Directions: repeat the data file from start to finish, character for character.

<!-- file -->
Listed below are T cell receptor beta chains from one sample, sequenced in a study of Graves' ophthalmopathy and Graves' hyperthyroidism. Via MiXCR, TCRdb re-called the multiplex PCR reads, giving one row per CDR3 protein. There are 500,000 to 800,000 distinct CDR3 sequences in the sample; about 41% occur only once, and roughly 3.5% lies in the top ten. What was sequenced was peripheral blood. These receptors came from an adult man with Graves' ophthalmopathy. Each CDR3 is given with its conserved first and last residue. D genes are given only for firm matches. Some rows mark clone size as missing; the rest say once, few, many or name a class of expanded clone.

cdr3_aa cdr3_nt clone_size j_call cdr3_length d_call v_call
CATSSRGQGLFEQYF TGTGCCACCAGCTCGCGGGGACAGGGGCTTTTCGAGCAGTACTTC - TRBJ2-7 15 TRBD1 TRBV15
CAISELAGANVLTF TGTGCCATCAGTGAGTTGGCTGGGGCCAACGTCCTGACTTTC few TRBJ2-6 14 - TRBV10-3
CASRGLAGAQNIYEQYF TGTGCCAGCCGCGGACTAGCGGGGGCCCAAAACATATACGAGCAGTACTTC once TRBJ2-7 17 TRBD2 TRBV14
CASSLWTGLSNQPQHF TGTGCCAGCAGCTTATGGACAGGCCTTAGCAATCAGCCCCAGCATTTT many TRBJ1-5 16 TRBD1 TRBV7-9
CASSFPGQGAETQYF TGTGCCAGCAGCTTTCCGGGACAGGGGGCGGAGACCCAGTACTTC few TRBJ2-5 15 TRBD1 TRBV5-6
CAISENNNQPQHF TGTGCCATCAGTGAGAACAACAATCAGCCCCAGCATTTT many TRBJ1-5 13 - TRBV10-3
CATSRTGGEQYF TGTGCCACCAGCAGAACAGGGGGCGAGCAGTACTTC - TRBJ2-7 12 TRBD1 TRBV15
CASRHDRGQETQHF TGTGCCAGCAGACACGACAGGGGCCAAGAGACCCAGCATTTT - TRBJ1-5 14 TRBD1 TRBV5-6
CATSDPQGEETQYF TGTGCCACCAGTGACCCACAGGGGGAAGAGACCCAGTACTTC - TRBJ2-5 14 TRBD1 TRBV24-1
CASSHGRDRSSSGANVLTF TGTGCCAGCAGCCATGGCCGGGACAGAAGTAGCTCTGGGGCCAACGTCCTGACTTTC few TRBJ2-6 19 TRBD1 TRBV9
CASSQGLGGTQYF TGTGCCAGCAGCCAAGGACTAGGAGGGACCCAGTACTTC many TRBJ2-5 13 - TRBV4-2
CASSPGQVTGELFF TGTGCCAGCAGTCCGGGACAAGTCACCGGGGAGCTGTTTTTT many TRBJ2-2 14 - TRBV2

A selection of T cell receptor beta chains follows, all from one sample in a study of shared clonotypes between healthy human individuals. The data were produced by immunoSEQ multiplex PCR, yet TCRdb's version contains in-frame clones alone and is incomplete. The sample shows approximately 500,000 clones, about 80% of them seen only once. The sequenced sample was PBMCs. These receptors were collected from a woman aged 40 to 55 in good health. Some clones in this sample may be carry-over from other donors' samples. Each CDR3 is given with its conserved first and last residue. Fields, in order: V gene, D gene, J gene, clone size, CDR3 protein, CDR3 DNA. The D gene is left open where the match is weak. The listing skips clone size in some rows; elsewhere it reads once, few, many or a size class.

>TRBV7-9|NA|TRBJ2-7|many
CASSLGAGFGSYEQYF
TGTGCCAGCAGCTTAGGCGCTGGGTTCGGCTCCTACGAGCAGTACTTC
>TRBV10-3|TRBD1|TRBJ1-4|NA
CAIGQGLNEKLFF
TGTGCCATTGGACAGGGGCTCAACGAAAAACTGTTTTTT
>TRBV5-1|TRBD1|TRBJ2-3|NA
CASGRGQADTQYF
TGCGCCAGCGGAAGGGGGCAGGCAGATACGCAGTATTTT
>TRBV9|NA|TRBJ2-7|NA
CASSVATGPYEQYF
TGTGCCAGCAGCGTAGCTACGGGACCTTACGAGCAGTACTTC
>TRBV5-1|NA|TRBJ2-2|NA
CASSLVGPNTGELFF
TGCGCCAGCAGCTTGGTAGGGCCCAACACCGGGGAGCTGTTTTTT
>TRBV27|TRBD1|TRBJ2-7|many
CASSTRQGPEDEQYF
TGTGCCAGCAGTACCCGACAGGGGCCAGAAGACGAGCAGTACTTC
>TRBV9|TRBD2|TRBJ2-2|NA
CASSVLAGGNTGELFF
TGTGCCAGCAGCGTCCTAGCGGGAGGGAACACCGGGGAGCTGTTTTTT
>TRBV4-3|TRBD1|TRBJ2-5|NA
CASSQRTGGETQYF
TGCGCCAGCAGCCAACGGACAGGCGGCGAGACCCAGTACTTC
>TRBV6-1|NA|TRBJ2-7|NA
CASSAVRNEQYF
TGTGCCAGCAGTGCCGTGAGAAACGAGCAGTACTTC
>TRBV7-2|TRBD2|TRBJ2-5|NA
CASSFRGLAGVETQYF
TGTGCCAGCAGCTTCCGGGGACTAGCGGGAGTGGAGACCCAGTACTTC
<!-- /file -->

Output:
Listed below are T cell receptor beta chains from one sample, sequenced in a study of Graves' ophthalmopathy and Graves' hyperthyroidism. Via MiXCR, TCRdb re-called the multiplex PCR reads, giving one row per CDR3 protein. There are 500,000 to 800,000 distinct CDR3 sequences in the sample; about 41% occur only once, and roughly 3.5% lies in the top ten. What was sequenced was peripheral blood. These receptors came from an adult man with Graves' ophthalmopathy. Each CDR3 is given with its conserved first and last residue. D genes are given only for firm matches. Some rows mark clone size as missing; the rest say once, few, many or name a class of expanded clone.

cdr3_aa cdr3_nt clone_size j_call cdr3_length d_call v_call
CATSSRGQGLFEQYF TGTGCCACCAGCTCGCGGGGACAGGGGCTTTTCGAGCAGTACTTC - TRBJ2-7 15 TRBD1 TRBV15
CAISELAGANVLTF TGTGCCATCAGTGAGTTGGCTGGGGCCAACGTCCTGACTTTC few TRBJ2-6 14 - TRBV10-3
CASRGLAGAQNIYEQYF TGTGCCAGCCGCGGACTAGCGGGGGCCCAAAACATATACGAGCAGTACTTC once TRBJ2-7 17 TRBD2 TRBV14
CASSLWTGLSNQPQHF TGTGCCAGCAGCTTATGGACAGGCCTTAGCAATCAGCCCCAGCATTTT many TRBJ1-5 16 TRBD1 TRBV7-9
CASSFPGQGAETQYF TGTGCCAGCAGCTTTCCGGGACAGGGGGCGGAGACCCAGTACTTC few TRBJ2-5 15 TRBD1 TRBV5-6
CAISENNNQPQHF TGTGCCATCAGTGAGAACAACAATCAGCCCCAGCATTTT many TRBJ1-5 13 - TRBV10-3
CATSRTGGEQYF TGTGCCACCAGCAGAACAGGGGGCGAGCAGTACTTC - TRBJ2-7 12 TRBD1 TRBV15
CASRHDRGQETQHF TGTGCCAGCAGACACGACAGGGGCCAAGAGACCCAGCATTTT - TRBJ1-5 14 TRBD1 TRBV5-6
CATSDPQGEETQYF TGTGCCACCAGTGACCCACAGGGGGAAGAGACCCAGTACTTC - TRBJ2-5 14 TRBD1 TRBV24-1
CASSHGRDRSSSGANVLTF TGTGCCAGCAGCCATGGCCGGGACAGAAGTAGCTCTGGGGCCAACGTCCTGACTTTC few TRBJ2-6 19 TRBD1 TRBV9
CASSQGLGGTQYF TGTGCCAGCAGCCAAGGACTAGGAGGGACCCAGTACTTC many TRBJ2-5 13 - TRBV4-2
CASSPGQVTGELFF TGTGCCAGCAGTCCGGGACAAGTCACCGGGGAGCTGTTTTTT many TRBJ2-2 14 - TRBV2

A selection of T cell receptor beta chains follows, all from one sample in a study of shared clonotypes between healthy human individuals. The data were produced by immunoSEQ multiplex PCR, yet TCRdb's version contains in-frame clones alone and is incomplete. The sample shows approximately 500,000 clones, about 80% of them seen only once. The sequenced sample was PBMCs. These receptors were collected from a woman aged 40 to 55 in good health. Some clones in this sample may be carry-over from other donors' samples. Each CDR3 is given with its conserved first and last residue. Fields, in order: V gene, D gene, J gene, clone size, CDR3 protein, CDR3 DNA. The D gene is left open where the match is weak. The listing skips clone size in some rows; elsewhere it reads once, few, many or a size class.

>TRBV7-9|NA|TRBJ2-7|many
CASSLGAGFGSYEQYF
TGTGCCAGCAGCTTAGGCGCTGGGTTCGGCTCCTACGAGCAGTACTTC
>TRBV10-3|TRBD1|TRBJ1-4|NA
CAIGQGLNEKLFF
TGTGCCATTGGACAGGGGCTCAACGAAAAACTGTTTTTT
>TRBV5-1|TRBD1|TRBJ2-3|NA
CASGRGQADTQYF
TGCGCCAGCGGAAGGGGGCAGGCAGATACGCAGTATTTT
>TRBV9|NA|TRBJ2-7|NA
CASSVATGPYEQYF
TGTGCCAGCAGCGTAGCTACGGGACCTTACGAGCAGTACTTC
>TRBV5-1|NA|TRBJ2-2|NA
CASSLVGPNTGELFF
TGCGCCAGCAGCTTGGTAGGGCCCAACACCGGGGAGCTGTTTTTT
>TRBV27|TRBD1|TRBJ2-7|many
CASSTRQGPEDEQYF
TGTGCCAGCAGTACCCGACAGGGGCCAGAAGACGAGCAGTACTTC
>TRBV9|TRBD2|TRBJ2-2|NA
CASSVLAGGNTGELFF
TGTGCCAGCAGCGTCCTAGCGGGAGGGAACACCGGGGAGCTGTTTTTT
>TRBV4-3|TRBD1|TRBJ2-5|NA
CASSQRTGGETQYF
TGCGCCAGCAGCCAACGGACAGGCGGCGAGACCCAGTACTTC
>TRBV6-1|NA|TRBJ2-7|NA
CASSAVRNEQYF
TGTGCCAGCAGTGCCGTGAGAAACGAGCAGTACTTC
>TRBV7-2|TRBD2|TRBJ2-5|NA
CASSFRGLAGVETQYF
TGTGCCAGCAGCTTCCGGGGACTAGCGGGAGTGGAGACCCAGTACTTC